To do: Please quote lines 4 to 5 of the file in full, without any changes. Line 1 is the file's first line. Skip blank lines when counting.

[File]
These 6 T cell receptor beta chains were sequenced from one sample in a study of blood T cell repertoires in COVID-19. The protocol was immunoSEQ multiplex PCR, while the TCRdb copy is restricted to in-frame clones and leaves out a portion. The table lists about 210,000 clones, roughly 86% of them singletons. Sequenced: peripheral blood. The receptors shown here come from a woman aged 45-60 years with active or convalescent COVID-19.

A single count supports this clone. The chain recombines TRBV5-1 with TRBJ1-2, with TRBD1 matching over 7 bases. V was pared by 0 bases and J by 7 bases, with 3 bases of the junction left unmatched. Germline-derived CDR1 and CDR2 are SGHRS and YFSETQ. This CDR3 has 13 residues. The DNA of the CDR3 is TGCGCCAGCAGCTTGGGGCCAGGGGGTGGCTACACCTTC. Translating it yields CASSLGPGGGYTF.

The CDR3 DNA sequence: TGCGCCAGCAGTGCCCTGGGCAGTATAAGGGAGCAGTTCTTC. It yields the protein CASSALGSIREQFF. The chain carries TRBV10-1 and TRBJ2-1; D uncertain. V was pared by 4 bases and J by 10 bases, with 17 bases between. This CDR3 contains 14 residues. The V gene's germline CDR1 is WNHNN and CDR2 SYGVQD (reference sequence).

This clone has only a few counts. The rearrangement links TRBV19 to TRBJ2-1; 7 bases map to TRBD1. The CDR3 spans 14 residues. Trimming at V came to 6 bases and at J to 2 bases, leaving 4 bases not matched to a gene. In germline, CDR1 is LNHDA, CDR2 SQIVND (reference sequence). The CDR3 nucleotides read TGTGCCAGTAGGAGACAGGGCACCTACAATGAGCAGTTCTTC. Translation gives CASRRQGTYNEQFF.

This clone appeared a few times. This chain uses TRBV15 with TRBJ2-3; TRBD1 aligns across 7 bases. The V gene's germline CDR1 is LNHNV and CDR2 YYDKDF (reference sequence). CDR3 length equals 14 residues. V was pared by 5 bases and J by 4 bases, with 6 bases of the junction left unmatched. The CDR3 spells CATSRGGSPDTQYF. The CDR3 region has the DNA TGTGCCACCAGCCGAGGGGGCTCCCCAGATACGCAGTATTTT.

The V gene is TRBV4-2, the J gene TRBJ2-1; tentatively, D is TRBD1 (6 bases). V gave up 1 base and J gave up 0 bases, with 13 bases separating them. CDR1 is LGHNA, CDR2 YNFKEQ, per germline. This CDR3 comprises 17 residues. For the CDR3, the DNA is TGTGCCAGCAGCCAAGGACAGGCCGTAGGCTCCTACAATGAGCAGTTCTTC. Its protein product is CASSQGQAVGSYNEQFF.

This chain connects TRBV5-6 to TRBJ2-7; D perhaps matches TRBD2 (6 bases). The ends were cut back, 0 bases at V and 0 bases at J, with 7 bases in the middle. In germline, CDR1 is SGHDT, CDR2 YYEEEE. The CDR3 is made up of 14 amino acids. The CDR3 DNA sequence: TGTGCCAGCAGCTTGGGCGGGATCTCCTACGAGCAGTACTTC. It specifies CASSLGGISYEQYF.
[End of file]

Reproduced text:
This clone has only a few counts. The rearrangement links TRBV19 to TRBJ2-1; 7 bases map to TRBD1. The CDR3 spans 14 residues. Trimming at V came to 6 bases and at J to 2 bases, leaving 4 bases not matched to a gene. In germline, CDR1 is LNHDA, CDR2 SQIVND (reference sequence). The CDR3 nucleotides read TGTGCCAGTAGGAGACAGGGCACCTACAATGAGCAGTTCTTC. Translation gives CASRRQGTYNEQFF.

This clone appeared a few times. This chain uses TRBV15 with TRBJ2-3; TRBD1 aligns across 7 bases. The V gene's germline CDR1 is LNHNV and CDR2 YYDKDF (reference sequence). CDR3 length equals 14 residues. V was pared by 5 bases and J by 4 bases, with 6 bases of the junction left unmatched. The CDR3 spells CATSRGGSPDTQYF. The CDR3 region has the DNA TGTGCCACCAGCCGAGGGGGCTCCCCAGATACGCAGTATTTT.